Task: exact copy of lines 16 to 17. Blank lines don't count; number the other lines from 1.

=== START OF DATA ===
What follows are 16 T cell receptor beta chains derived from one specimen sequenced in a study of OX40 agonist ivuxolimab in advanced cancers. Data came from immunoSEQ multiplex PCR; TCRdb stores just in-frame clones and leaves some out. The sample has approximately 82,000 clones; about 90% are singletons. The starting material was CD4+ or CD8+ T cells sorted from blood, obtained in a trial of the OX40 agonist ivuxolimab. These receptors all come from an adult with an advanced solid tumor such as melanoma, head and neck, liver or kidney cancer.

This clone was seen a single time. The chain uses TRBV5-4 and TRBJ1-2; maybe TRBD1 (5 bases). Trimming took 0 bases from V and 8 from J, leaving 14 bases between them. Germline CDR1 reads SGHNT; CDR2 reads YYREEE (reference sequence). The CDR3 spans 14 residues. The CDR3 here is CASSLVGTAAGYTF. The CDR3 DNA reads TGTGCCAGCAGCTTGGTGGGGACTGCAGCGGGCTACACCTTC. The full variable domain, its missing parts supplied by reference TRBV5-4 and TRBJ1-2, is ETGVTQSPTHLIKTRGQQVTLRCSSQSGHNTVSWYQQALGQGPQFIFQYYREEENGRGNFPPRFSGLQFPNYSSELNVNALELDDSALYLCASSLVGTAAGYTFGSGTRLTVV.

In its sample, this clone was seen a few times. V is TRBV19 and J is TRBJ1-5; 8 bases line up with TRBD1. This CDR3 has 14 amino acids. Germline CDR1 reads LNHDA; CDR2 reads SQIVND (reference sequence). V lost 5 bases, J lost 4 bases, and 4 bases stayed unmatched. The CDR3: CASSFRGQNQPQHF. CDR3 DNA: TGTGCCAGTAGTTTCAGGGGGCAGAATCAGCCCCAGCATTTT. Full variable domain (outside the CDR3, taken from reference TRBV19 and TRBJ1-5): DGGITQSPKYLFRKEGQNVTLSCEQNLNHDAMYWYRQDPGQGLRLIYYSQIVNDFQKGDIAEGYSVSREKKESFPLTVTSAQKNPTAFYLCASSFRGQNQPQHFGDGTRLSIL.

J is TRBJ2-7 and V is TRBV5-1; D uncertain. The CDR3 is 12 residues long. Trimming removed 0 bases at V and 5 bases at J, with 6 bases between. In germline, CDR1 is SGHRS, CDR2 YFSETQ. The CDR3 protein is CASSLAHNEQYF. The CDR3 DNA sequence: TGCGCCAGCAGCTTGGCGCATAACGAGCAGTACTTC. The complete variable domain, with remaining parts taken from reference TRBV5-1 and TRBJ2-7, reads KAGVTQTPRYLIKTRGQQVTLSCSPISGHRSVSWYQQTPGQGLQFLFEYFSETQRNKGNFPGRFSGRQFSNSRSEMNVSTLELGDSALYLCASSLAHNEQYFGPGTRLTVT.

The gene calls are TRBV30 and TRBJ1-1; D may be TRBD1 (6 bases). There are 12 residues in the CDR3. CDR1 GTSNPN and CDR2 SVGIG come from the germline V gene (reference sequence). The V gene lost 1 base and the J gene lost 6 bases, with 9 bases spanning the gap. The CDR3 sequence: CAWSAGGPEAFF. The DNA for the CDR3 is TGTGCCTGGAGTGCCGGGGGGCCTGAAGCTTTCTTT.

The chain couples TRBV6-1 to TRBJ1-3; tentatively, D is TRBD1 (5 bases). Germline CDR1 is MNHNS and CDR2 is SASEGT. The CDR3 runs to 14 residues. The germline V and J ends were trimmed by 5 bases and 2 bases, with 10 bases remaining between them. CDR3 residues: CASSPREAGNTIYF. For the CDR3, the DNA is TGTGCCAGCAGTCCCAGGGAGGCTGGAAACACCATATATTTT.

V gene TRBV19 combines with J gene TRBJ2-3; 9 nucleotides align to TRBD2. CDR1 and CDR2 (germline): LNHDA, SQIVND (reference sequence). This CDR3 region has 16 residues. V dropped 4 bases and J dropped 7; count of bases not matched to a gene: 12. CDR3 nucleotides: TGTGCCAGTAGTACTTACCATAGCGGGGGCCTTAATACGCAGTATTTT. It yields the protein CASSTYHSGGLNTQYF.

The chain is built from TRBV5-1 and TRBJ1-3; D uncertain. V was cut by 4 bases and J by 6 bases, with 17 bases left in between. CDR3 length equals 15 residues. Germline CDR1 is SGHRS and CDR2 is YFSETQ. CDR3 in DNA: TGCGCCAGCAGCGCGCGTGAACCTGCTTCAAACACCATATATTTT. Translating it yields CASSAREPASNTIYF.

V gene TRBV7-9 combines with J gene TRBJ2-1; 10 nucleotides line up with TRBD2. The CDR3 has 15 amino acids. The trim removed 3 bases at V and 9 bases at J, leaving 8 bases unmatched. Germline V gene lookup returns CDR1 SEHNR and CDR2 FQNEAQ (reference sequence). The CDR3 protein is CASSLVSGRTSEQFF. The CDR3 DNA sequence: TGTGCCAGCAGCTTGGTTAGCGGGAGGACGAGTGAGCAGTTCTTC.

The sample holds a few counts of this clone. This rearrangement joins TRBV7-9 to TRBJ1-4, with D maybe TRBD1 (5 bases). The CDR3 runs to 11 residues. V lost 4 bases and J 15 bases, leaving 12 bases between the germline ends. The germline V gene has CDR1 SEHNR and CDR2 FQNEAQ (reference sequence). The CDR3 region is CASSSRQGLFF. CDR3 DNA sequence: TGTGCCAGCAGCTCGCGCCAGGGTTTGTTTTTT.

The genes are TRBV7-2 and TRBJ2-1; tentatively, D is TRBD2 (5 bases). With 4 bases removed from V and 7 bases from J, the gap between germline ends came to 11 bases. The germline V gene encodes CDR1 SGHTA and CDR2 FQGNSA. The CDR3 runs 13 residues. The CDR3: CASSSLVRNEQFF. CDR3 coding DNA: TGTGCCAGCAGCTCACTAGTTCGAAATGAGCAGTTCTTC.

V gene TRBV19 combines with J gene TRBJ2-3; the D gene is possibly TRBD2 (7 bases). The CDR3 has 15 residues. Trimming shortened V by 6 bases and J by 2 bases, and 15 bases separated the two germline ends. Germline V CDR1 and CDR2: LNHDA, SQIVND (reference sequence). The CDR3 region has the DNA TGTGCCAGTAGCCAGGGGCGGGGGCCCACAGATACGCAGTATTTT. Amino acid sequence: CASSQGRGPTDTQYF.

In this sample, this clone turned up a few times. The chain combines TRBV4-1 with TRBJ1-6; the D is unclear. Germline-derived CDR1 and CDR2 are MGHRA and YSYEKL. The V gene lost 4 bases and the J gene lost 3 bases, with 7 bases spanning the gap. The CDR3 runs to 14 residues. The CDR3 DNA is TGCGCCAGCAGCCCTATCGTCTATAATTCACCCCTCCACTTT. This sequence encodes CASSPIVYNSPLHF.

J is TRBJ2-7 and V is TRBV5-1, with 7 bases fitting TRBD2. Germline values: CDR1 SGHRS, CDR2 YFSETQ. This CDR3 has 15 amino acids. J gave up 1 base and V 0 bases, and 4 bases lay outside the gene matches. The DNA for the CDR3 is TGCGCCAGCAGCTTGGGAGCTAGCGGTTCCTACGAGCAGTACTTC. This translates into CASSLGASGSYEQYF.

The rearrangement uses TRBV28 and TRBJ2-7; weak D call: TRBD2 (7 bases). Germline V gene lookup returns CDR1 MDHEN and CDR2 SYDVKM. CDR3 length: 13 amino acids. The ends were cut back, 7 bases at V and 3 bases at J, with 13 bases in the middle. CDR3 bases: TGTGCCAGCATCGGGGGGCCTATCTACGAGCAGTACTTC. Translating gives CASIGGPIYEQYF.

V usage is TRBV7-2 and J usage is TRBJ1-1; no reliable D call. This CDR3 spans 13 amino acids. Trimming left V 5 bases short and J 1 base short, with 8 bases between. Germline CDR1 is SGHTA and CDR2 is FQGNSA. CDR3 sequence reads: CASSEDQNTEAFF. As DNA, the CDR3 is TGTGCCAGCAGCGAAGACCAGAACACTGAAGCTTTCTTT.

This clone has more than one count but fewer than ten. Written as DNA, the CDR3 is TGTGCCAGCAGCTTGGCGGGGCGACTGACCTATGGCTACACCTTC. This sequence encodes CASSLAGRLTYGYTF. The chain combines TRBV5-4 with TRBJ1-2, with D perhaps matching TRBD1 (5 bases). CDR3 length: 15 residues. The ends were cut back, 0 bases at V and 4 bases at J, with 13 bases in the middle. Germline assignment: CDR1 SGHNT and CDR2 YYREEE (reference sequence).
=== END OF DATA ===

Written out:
V usage is TRBV7-2 and J usage is TRBJ1-1; no reliable D call. This CDR3 spans 13 amino acids. Trimming left V 5 bases short and J 1 base short, with 8 bases between. Germline CDR1 is SGHTA and CDR2 is FQGNSA. CDR3 sequence reads: CASSEDQNTEAFF. As DNA, the CDR3 is TGTGCCAGCAGCGAAGACCAGAACACTGAAGCTTTCTTT.

This clone has more than one count but fewer than ten. Written as DNA, the CDR3 is TGTGCCAGCAGCTTGGCGGGGCGACTGACCTATGGCTACACCTTC. This sequence encodes CASSLAGRLTYGYTF. The chain combines TRBV5-4 with TRBJ1-2, with D perhaps matching TRBD1 (5 bases). CDR3 length: 15 residues. The ends were cut back, 0 bases at V and 4 bases at J, with 13 bases in the middle. Germline assignment: CDR1 SGHNT and CDR2 YYREEE (reference sequence).